A conservative activist says proposals that view alcohol as a revenue generator present a host of negatives.
Municipalities continue to hold referendums on alcohol sales, with proponents saying it would bring in money and create jobs. Just this month, the head of the cash-strapped U.S. Postal Service made a pitch to start delivering beer, wine and spirits to doorsteps.
Rev. Mark Creech, president of the American Council on Alcohol Problems, says making beer and wine more available by sending them in the mail “would likely create more widespread use of alcohol, consequentially leading to more alcohol-related problems."
Meanwhile, Creech also believes it could also produce additional problems with underage drinking.
"It's been suggested that this might be remedied by having to sign for the package or picking up delivery at the post office,” says Creech. “But are we now going to train the mailman to know how to recognize a fake ID?”
The American Council spokesman points out that alcohol purchases and possession are illegal under age 21 in all 50 states, but on average 40 percent of high school students drank alcohol within the last 30 days.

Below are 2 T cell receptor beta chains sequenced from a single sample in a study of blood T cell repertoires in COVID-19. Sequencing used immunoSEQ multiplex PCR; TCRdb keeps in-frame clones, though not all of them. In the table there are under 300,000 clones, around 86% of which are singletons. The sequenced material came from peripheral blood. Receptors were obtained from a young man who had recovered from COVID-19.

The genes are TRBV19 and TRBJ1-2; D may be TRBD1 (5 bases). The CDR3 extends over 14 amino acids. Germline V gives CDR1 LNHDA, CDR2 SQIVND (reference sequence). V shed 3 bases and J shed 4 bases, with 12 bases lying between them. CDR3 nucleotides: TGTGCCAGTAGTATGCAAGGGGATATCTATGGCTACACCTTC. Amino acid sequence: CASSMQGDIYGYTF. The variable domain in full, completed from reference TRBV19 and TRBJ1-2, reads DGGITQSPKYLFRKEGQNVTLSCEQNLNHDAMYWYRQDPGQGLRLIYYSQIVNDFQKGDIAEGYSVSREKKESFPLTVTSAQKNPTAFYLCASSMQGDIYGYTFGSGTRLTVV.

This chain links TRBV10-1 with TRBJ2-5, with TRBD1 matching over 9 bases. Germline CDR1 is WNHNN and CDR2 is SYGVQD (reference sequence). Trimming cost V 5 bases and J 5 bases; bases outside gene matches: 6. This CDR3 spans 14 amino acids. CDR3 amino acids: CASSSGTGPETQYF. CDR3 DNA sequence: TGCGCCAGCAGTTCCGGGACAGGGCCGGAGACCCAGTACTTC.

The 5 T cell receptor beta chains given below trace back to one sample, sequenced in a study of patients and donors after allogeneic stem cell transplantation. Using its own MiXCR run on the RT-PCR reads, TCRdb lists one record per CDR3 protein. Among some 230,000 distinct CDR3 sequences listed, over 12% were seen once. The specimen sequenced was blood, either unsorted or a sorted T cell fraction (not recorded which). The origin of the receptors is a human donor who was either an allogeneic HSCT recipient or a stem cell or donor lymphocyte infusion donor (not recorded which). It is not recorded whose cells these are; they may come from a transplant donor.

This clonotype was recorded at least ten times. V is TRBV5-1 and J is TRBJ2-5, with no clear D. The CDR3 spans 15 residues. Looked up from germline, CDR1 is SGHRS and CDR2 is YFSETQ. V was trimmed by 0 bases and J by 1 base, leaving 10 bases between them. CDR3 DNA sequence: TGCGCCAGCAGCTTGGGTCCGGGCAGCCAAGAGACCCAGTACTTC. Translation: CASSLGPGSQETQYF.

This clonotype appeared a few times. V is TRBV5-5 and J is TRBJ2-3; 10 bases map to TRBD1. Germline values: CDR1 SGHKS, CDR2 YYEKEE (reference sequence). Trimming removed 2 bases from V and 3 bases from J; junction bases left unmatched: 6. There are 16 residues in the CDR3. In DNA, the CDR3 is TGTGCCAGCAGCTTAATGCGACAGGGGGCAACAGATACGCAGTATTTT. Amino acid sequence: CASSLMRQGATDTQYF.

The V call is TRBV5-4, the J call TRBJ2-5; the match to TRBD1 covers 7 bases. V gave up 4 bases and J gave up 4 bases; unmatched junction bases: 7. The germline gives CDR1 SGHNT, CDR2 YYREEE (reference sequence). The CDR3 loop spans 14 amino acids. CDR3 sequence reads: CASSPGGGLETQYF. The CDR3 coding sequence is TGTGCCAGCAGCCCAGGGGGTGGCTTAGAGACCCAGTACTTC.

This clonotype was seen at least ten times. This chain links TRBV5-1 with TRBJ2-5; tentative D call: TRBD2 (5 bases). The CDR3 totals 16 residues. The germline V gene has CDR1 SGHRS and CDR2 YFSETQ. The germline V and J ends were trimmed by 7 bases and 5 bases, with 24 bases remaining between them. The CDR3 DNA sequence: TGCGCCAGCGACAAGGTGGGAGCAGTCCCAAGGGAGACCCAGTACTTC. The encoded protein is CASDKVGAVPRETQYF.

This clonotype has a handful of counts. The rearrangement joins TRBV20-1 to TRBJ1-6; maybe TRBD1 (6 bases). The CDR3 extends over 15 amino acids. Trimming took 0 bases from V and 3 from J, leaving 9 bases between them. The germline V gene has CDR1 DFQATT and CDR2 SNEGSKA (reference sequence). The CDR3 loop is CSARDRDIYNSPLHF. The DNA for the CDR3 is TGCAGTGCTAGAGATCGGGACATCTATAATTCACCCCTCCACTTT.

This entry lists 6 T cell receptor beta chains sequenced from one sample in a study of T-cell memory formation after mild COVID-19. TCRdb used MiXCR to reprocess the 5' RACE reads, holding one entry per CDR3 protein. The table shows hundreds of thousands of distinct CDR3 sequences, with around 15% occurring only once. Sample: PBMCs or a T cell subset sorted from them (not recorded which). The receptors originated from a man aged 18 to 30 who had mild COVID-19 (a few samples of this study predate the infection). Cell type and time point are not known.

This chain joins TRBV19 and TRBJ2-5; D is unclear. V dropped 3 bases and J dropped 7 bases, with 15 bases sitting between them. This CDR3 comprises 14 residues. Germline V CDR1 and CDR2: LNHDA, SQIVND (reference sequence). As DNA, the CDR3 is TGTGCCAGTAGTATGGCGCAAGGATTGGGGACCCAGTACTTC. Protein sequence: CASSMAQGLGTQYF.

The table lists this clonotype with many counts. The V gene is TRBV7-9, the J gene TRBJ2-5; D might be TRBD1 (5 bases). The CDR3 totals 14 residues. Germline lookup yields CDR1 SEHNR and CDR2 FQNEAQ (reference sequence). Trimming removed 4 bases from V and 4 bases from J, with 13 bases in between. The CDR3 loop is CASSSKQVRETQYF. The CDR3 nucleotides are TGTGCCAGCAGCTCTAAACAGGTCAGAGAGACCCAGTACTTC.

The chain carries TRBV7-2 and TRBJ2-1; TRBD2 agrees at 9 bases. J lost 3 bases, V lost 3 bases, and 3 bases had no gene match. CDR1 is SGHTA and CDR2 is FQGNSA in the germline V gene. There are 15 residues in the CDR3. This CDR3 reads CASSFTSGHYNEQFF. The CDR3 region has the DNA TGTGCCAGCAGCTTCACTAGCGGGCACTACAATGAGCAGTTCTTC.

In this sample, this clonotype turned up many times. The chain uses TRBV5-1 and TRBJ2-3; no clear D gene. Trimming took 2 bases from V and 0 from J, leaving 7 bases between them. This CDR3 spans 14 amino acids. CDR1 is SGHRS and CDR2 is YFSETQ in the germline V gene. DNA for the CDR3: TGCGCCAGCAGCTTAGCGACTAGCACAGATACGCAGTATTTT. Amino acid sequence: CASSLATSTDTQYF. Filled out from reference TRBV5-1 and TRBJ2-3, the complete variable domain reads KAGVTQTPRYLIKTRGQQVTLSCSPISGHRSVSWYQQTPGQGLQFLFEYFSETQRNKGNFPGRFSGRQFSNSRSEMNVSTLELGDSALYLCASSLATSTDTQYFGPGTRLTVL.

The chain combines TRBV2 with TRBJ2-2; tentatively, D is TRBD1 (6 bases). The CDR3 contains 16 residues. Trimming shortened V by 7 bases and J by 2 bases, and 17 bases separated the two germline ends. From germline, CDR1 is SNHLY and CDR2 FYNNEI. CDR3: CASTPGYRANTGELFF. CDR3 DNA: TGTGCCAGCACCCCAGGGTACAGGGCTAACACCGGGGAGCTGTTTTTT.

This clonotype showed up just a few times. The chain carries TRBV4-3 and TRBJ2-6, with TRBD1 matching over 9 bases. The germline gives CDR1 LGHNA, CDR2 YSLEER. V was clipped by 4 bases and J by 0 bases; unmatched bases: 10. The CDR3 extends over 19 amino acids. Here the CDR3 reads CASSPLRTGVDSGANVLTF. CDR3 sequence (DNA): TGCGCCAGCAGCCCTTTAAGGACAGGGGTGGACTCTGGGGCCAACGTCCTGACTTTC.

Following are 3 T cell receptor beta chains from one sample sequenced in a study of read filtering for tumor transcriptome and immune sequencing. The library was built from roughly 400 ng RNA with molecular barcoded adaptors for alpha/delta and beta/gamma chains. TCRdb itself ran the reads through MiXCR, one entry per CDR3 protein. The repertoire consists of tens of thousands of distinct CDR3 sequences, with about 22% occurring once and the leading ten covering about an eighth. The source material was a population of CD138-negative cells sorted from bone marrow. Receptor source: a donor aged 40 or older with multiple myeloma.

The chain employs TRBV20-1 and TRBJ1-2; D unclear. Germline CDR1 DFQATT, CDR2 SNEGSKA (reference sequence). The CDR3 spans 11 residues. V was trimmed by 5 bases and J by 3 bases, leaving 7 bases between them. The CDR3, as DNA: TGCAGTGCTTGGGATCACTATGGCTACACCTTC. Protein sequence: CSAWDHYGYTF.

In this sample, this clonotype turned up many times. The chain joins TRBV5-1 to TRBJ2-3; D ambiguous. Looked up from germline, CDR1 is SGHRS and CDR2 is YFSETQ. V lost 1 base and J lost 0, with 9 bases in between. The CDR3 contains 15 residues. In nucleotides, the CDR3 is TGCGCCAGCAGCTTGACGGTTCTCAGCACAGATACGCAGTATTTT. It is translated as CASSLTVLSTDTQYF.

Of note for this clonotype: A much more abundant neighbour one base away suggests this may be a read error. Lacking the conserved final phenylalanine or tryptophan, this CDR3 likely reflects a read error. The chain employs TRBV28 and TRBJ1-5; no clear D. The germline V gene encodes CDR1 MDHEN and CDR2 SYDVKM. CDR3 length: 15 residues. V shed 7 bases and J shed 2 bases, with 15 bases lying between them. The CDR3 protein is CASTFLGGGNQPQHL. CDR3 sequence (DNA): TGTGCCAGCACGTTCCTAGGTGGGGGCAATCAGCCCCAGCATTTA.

Creech also points to a new report by the Centers for Disease Control and Prevention that says excessive alcohol use carries a large economic burden, costing our country approximately $225 billion annually for everything from lost worker productivity to higher health care cost.
"The median cost per state for each alcoholic drink consumed was $1.91,” Creech explains. “Alcohol use and abuse is responsible for an average of 80,000 deaths and 2.3 million years of potential life in this country. We don't need anything to exacerbate the problem."